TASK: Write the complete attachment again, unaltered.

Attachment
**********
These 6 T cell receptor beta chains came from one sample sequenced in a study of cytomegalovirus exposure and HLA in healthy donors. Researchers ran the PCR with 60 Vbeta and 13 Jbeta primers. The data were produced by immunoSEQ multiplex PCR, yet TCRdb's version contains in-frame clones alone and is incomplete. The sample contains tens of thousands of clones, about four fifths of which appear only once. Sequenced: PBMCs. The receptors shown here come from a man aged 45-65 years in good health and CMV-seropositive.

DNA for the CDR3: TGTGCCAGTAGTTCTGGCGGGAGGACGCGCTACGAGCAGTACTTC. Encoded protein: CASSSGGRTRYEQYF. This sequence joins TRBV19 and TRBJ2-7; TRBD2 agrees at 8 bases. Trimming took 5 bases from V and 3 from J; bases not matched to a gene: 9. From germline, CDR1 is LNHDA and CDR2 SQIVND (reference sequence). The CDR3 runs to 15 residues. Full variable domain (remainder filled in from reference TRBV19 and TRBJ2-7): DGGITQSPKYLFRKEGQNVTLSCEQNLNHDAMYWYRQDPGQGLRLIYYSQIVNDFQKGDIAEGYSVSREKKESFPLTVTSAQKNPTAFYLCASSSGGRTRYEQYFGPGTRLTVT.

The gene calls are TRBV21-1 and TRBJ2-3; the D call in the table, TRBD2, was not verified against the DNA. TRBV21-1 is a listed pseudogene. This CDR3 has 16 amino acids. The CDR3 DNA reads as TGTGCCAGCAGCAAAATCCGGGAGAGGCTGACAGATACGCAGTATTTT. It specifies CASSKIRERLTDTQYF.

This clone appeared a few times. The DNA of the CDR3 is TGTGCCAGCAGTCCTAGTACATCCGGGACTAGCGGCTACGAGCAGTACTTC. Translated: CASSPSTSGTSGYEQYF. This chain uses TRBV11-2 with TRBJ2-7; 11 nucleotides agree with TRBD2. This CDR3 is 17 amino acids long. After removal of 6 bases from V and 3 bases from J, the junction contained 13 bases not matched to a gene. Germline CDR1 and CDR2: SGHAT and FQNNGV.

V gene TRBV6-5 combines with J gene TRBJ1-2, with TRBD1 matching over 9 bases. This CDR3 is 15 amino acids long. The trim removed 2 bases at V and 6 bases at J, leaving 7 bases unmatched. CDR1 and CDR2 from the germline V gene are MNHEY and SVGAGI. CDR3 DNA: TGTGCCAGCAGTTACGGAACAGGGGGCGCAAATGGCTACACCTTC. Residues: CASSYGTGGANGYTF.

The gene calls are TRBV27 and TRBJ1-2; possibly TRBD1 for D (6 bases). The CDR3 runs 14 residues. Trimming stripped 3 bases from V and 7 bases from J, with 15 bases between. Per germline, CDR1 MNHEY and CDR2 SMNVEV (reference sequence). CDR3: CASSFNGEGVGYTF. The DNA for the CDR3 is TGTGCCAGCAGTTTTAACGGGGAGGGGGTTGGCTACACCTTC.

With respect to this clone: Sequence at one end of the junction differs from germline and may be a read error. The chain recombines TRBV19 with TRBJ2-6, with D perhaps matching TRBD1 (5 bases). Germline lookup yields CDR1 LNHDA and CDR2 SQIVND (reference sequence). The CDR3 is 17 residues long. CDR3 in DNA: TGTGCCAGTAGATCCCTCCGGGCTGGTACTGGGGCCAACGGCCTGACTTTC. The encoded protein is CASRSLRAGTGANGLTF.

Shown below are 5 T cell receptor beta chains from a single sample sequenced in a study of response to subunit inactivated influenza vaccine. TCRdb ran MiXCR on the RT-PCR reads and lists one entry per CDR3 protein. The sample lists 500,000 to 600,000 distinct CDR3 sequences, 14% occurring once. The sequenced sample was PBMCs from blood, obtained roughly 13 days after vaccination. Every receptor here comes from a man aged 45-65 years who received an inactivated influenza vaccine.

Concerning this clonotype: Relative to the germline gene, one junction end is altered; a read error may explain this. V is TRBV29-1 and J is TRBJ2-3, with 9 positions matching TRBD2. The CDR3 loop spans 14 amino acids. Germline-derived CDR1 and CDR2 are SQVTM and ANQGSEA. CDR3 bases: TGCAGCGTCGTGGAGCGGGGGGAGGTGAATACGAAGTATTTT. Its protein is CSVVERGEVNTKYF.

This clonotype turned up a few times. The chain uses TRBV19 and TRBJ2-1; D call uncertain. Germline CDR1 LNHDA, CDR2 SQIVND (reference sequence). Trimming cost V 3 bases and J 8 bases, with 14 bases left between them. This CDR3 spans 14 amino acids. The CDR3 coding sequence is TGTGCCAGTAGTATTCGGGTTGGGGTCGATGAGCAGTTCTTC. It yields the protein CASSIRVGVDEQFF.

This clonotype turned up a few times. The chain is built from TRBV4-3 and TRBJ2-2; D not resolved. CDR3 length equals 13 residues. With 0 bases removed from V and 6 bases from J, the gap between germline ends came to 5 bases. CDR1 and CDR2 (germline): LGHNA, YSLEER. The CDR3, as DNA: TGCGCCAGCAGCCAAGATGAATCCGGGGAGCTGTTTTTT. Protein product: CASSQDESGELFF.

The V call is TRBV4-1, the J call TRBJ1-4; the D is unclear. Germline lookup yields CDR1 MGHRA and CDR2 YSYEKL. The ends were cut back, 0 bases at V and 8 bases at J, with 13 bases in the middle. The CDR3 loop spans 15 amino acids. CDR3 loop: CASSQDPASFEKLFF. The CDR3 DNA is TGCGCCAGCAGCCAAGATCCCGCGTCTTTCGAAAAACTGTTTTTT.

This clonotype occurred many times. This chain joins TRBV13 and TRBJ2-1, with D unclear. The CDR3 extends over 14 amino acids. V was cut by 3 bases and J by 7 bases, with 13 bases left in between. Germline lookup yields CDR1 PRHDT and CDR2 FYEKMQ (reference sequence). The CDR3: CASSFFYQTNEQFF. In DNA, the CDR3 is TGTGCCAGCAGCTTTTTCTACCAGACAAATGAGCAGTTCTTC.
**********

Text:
These 6 T cell receptor beta chains came from one sample sequenced in a study of cytomegalovirus exposure and HLA in healthy donors. Researchers ran the PCR with 60 Vbeta and 13 Jbeta primers. The data were produced by immunoSEQ multiplex PCR, yet TCRdb's version contains in-frame clones alone and is incomplete. The sample contains tens of thousands of clones, about four fifths of which appear only once. Sequenced: PBMCs. The receptors shown here come from a man aged 45-65 years in good health and CMV-seropositive.

DNA for the CDR3: TGTGCCAGTAGTTCTGGCGGGAGGACGCGCTACGAGCAGTACTTC. Encoded protein: CASSSGGRTRYEQYF. This sequence joins TRBV19 and TRBJ2-7; TRBD2 agrees at 8 bases. Trimming took 5 bases from V and 3 from J; bases not matched to a gene: 9. From germline, CDR1 is LNHDA and CDR2 SQIVND (reference sequence). The CDR3 runs to 15 residues. Full variable domain (remainder filled in from reference TRBV19 and TRBJ2-7): DGGITQSPKYLFRKEGQNVTLSCEQNLNHDAMYWYRQDPGQGLRLIYYSQIVNDFQKGDIAEGYSVSREKKESFPLTVTSAQKNPTAFYLCASSSGGRTRYEQYFGPGTRLTVT.

The gene calls are TRBV21-1 and TRBJ2-3; the D call in the table, TRBD2, was not verified against the DNA. TRBV21-1 is a listed pseudogene. This CDR3 has 16 amino acids. The CDR3 DNA reads as TGTGCCAGCAGCAAAATCCGGGAGAGGCTGACAGATACGCAGTATTTT. It specifies CASSKIRERLTDTQYF.

This clone appeared a few times. The DNA of the CDR3 is TGTGCCAGCAGTCCTAGTACATCCGGGACTAGCGGCTACGAGCAGTACTTC. Translated: CASSPSTSGTSGYEQYF. This chain uses TRBV11-2 with TRBJ2-7; 11 nucleotides agree with TRBD2. This CDR3 is 17 amino acids long. After removal of 6 bases from V and 3 bases from J, the junction contained 13 bases not matched to a gene. Germline CDR1 and CDR2: SGHAT and FQNNGV.

V gene TRBV6-5 combines with J gene TRBJ1-2, with TRBD1 matching over 9 bases. This CDR3 is 15 amino acids long. The trim removed 2 bases at V and 6 bases at J, leaving 7 bases unmatched. CDR1 and CDR2 from the germline V gene are MNHEY and SVGAGI. CDR3 DNA: TGTGCCAGCAGTTACGGAACAGGGGGCGCAAATGGCTACACCTTC. Residues: CASSYGTGGANGYTF.

The gene calls are TRBV27 and TRBJ1-2; possibly TRBD1 for D (6 bases). The CDR3 runs 14 residues. Trimming stripped 3 bases from V and 7 bases from J, with 15 bases between. Per germline, CDR1 MNHEY and CDR2 SMNVEV (reference sequence). CDR3: CASSFNGEGVGYTF. The DNA for the CDR3 is TGTGCCAGCAGTTTTAACGGGGAGGGGGTTGGCTACACCTTC.

With respect to this clone: Sequence at one end of the junction differs from germline and may be a read error. The chain recombines TRBV19 with TRBJ2-6, with D perhaps matching TRBD1 (5 bases). Germline lookup yields CDR1 LNHDA and CDR2 SQIVND (reference sequence). The CDR3 is 17 residues long. CDR3 in DNA: TGTGCCAGTAGATCCCTCCGGGCTGGTACTGGGGCCAACGGCCTGACTTTC. The encoded protein is CASRSLRAGTGANGLTF.

Shown below are 5 T cell receptor beta chains from a single sample sequenced in a study of response to subunit inactivated influenza vaccine. TCRdb ran MiXCR on the RT-PCR reads and lists one entry per CDR3 protein. The sample lists 500,000 to 600,000 distinct CDR3 sequences, 14% occurring once. The sequenced sample was PBMCs from blood, obtained roughly 13 days after vaccination. Every receptor here comes from a man aged 45-65 years who received an inactivated influenza vaccine.

Concerning this clonotype: Relative to the germline gene, one junction end is altered; a read error may explain this. V is TRBV29-1 and J is TRBJ2-3, with 9 positions matching TRBD2. The CDR3 loop spans 14 amino acids. Germline-derived CDR1 and CDR2 are SQVTM and ANQGSEA. CDR3 bases: TGCAGCGTCGTGGAGCGGGGGGAGGTGAATACGAAGTATTTT. Its protein is CSVVERGEVNTKYF.

This clonotype turned up a few times. The chain uses TRBV19 and TRBJ2-1; D call uncertain. Germline CDR1 LNHDA, CDR2 SQIVND (reference sequence). Trimming cost V 3 bases and J 8 bases, with 14 bases left between them. This CDR3 spans 14 amino acids. The CDR3 coding sequence is TGTGCCAGTAGTATTCGGGTTGGGGTCGATGAGCAGTTCTTC. It yields the protein CASSIRVGVDEQFF.

This clonotype turned up a few times. The chain is built from TRBV4-3 and TRBJ2-2; D not resolved. CDR3 length equals 13 residues. With 0 bases removed from V and 6 bases from J, the gap between germline ends came to 5 bases. CDR1 and CDR2 (germline): LGHNA, YSLEER. The CDR3, as DNA: TGCGCCAGCAGCCAAGATGAATCCGGGGAGCTGTTTTTT. Protein product: CASSQDESGELFF.

The V call is TRBV4-1, the J call TRBJ1-4; the D is unclear. Germline lookup yields CDR1 MGHRA and CDR2 YSYEKL. The ends were cut back, 0 bases at V and 8 bases at J, with 13 bases in the middle. The CDR3 loop spans 15 amino acids. CDR3 loop: CASSQDPASFEKLFF. The CDR3 DNA is TGCGCCAGCAGCCAAGATCCCGCGTCTTTCGAAAAACTGTTTTTT.

This clonotype occurred many times. This chain joins TRBV13 and TRBJ2-1, with D unclear. The CDR3 extends over 14 amino acids. V was cut by 3 bases and J by 7 bases, with 13 bases left in between. Germline lookup yields CDR1 PRHDT and CDR2 FYEKMQ (reference sequence). The CDR3: CASSFFYQTNEQFF. In DNA, the CDR3 is TGTGCCAGCAGCTTTTTCTACCAGACAAATGAGCAGTTCTTC.